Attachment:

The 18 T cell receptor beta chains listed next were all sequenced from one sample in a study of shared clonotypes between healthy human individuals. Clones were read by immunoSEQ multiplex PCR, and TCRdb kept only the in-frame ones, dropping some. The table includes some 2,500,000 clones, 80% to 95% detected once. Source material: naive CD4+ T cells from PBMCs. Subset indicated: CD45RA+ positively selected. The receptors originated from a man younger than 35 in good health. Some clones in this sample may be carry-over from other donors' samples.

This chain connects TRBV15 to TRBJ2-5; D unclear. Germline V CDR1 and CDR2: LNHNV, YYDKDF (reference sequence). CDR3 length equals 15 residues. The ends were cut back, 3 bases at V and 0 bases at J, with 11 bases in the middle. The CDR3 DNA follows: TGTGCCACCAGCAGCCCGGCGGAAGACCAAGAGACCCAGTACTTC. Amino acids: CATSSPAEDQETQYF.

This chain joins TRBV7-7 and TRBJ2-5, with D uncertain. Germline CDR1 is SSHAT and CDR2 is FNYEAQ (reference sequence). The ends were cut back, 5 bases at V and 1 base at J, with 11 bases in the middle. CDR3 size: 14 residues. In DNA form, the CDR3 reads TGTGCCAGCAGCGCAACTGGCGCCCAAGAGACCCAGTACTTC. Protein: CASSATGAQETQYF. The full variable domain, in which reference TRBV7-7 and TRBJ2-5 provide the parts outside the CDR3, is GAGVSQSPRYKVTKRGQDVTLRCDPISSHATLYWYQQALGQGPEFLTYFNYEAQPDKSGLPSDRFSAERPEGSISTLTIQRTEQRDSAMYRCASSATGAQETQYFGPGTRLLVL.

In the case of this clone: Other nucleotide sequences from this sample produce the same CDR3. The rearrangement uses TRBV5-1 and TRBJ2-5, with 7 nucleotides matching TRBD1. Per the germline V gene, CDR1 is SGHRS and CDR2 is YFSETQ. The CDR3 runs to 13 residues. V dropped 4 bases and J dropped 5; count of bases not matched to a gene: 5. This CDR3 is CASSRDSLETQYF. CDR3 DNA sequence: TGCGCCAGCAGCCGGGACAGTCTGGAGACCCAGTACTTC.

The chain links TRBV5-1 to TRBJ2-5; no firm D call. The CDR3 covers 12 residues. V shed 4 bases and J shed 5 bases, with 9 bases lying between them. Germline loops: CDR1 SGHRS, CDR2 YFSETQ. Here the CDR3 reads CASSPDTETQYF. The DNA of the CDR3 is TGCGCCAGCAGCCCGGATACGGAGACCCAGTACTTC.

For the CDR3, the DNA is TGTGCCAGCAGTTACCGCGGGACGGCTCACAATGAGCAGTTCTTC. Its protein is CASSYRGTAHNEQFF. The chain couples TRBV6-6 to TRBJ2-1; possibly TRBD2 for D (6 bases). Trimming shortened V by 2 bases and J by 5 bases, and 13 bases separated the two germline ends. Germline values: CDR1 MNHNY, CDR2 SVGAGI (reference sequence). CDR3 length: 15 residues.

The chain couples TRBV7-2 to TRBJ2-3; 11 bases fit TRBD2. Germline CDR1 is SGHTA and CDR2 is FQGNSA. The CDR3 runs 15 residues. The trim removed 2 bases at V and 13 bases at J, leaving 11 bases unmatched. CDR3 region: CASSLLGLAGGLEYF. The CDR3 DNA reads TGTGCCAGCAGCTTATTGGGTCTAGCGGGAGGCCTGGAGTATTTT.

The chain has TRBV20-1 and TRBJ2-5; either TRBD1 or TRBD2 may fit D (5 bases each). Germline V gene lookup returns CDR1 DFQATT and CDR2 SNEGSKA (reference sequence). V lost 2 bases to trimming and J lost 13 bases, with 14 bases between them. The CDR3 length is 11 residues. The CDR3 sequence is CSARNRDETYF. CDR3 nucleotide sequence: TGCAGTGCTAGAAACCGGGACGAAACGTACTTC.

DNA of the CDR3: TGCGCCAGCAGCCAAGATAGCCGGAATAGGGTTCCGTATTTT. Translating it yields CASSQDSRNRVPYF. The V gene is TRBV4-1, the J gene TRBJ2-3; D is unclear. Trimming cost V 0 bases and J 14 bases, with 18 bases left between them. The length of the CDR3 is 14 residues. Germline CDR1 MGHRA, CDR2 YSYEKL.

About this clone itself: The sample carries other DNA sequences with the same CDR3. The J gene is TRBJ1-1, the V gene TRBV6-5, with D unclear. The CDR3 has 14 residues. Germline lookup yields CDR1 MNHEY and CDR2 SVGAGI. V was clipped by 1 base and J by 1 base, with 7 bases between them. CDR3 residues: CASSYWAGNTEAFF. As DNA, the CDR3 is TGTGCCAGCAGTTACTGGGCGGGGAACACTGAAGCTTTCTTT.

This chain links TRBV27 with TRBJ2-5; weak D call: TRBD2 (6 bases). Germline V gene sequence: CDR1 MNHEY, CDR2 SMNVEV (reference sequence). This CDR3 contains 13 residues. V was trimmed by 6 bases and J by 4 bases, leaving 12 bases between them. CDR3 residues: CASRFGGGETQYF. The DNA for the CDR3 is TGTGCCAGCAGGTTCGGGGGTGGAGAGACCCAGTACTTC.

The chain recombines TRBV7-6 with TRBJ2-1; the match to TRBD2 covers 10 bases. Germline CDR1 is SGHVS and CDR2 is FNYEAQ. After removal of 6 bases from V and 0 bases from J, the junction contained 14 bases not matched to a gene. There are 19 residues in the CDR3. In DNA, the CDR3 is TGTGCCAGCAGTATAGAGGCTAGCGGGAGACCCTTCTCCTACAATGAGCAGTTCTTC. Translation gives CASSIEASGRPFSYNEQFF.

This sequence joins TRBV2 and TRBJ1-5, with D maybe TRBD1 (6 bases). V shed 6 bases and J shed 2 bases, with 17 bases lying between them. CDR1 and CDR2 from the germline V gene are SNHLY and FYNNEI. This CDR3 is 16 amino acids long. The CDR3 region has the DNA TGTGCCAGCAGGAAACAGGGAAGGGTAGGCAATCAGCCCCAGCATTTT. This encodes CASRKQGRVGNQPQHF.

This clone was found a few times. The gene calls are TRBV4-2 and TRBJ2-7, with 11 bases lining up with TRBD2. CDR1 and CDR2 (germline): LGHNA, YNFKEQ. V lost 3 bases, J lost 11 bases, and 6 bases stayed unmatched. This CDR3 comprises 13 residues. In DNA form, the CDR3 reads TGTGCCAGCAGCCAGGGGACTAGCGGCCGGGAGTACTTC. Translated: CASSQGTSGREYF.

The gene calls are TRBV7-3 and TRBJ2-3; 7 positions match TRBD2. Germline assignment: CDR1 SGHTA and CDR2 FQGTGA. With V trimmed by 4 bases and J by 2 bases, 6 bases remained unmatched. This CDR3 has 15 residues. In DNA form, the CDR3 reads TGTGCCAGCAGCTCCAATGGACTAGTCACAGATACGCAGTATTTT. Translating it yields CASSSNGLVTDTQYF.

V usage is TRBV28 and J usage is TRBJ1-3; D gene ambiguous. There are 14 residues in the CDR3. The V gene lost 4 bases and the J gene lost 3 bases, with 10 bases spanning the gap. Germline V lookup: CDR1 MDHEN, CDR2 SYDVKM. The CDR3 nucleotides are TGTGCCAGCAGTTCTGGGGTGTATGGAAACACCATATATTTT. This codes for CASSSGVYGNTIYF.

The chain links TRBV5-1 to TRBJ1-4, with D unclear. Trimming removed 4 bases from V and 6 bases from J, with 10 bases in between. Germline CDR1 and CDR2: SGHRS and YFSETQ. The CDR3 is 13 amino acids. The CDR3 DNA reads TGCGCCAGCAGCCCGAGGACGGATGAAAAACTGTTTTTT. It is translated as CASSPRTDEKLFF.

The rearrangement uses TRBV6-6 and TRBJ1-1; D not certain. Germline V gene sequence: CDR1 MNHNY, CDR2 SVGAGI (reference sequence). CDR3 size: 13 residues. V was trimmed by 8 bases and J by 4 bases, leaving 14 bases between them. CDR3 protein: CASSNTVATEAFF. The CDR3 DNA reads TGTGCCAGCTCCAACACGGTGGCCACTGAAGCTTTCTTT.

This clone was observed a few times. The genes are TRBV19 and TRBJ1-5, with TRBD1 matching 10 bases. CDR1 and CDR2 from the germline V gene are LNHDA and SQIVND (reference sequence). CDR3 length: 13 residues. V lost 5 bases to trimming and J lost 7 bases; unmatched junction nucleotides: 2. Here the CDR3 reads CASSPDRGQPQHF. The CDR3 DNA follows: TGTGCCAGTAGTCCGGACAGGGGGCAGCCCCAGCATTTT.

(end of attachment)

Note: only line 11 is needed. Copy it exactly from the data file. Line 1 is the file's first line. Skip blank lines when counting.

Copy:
This chain links TRBV27 with TRBJ2-5; weak D call: TRBD2 (6 bases). Germline V gene sequence: CDR1 MNHEY, CDR2 SMNVEV (reference sequence). This CDR3 contains 13 residues. V was trimmed by 6 bases and J by 4 bases, leaving 12 bases between them. CDR3 residues: CASRFGGGETQYF. The DNA for the CDR3 is TGTGCCAGCAGGTTCGGGGGTGGAGAGACCCAGTACTTC.